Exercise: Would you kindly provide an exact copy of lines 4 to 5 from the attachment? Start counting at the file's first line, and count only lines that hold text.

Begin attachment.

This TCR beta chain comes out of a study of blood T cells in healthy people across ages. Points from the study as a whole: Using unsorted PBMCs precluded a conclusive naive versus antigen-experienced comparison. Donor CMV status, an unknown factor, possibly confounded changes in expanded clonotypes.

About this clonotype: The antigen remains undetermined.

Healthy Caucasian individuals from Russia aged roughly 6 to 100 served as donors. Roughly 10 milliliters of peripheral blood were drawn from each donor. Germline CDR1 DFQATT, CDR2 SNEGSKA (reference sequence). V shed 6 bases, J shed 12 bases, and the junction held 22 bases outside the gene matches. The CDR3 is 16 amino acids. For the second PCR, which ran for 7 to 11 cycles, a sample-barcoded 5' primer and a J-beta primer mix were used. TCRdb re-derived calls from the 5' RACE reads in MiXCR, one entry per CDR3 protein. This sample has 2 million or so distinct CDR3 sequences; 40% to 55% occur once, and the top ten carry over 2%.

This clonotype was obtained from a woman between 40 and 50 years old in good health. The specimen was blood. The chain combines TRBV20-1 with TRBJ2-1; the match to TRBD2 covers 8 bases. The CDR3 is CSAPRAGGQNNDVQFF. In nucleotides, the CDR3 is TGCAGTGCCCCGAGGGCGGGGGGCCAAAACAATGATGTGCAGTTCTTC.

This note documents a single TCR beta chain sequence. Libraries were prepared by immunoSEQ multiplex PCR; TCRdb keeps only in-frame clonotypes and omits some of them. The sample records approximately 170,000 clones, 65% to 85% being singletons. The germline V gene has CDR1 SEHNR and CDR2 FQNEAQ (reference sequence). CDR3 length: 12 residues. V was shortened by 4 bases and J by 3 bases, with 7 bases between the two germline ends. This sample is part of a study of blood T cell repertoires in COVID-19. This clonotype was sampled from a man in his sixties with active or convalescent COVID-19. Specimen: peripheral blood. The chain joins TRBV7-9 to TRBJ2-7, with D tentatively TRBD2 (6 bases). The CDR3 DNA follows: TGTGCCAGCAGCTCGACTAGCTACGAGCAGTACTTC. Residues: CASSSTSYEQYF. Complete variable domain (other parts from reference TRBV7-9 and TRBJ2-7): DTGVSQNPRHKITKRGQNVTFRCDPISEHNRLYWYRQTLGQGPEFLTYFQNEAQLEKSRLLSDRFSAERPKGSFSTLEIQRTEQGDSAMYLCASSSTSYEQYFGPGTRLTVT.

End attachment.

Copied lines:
This clonotype was obtained from a woman between 40 and 50 years old in good health. The specimen was blood. The chain combines TRBV20-1 with TRBJ2-1; the match to TRBD2 covers 8 bases. The CDR3 is CSAPRAGGQNNDVQFF. In nucleotides, the CDR3 is TGCAGTGCCCCGAGGGCGGGGGGCCAAAACAATGATGTGCAGTTCTTC.

This note documents a single TCR beta chain sequence. Libraries were prepared by immunoSEQ multiplex PCR; TCRdb keeps only in-frame clonotypes and omits some of them. The sample records approximately 170,000 clones, 65% to 85% being singletons. The germline V gene has CDR1 SEHNR and CDR2 FQNEAQ (reference sequence). CDR3 length: 12 residues. V was shortened by 4 bases and J by 3 bases, with 7 bases between the two germline ends. This sample is part of a study of blood T cell repertoires in COVID-19. This clonotype was sampled from a man in his sixties with active or convalescent COVID-19. Specimen: peripheral blood. The chain joins TRBV7-9 to TRBJ2-7, with D tentatively TRBD2 (6 bases). The CDR3 DNA follows: TGTGCCAGCAGCTCGACTAGCTACGAGCAGTACTTC. Residues: CASSSTSYEQYF. Complete variable domain (other parts from reference TRBV7-9 and TRBJ2-7): DTGVSQNPRHKITKRGQNVTFRCDPISEHNRLYWYRQTLGQGPEFLTYFQNEAQLEKSRLLSDRFSAERPKGSFSTLEIQRTEQGDSAMYLCASSSTSYEQYFGPGTRLTVT.